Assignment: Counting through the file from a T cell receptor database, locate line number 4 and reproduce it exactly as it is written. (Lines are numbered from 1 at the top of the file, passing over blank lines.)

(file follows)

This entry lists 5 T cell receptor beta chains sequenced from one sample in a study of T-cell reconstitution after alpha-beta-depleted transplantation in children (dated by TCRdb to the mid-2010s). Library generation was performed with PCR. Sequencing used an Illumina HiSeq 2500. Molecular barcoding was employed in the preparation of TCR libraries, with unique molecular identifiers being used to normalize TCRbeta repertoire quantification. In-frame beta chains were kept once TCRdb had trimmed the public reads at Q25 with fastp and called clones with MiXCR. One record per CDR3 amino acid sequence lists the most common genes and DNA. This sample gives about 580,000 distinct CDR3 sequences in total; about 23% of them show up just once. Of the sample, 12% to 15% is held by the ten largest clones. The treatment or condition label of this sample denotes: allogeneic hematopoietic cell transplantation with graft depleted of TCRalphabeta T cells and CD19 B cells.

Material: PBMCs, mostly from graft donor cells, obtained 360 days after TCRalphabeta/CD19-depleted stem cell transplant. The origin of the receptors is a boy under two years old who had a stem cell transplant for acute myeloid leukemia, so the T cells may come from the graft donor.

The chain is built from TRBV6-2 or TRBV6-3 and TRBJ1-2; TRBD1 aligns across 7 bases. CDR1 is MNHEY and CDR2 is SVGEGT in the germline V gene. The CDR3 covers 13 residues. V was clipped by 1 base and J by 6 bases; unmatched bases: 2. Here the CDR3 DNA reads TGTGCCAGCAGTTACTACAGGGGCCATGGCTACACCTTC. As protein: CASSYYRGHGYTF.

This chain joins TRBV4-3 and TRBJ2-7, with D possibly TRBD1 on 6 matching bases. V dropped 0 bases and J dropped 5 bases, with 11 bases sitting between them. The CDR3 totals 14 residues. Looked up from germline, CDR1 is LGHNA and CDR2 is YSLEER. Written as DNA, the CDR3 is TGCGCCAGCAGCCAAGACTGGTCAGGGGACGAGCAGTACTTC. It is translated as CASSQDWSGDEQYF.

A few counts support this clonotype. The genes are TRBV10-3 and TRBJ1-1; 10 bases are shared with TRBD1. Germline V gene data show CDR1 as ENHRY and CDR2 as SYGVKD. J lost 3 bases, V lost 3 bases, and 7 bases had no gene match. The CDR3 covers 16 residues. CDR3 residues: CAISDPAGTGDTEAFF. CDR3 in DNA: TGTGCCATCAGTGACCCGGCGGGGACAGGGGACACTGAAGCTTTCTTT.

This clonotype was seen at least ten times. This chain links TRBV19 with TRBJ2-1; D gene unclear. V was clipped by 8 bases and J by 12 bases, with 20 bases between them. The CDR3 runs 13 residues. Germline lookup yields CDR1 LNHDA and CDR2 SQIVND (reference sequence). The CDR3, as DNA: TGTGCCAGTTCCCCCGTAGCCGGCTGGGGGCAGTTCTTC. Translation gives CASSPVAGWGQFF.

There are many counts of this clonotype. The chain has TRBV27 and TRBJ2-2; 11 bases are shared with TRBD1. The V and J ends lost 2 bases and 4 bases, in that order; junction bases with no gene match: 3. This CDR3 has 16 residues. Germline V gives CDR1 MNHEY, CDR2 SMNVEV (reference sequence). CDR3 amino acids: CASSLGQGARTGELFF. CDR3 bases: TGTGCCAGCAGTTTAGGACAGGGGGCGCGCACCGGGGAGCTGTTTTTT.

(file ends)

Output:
This chain joins TRBV4-3 and TRBJ2-7, with D possibly TRBD1 on 6 matching bases. V dropped 0 bases and J dropped 5 bases, with 11 bases sitting between them. The CDR3 totals 14 residues. Looked up from germline, CDR1 is LGHNA and CDR2 is YSLEER. Written as DNA, the CDR3 is TGCGCCAGCAGCCAAGACTGGTCAGGGGACGAGCAGTACTTC. It is translated as CASSQDWSGDEQYF.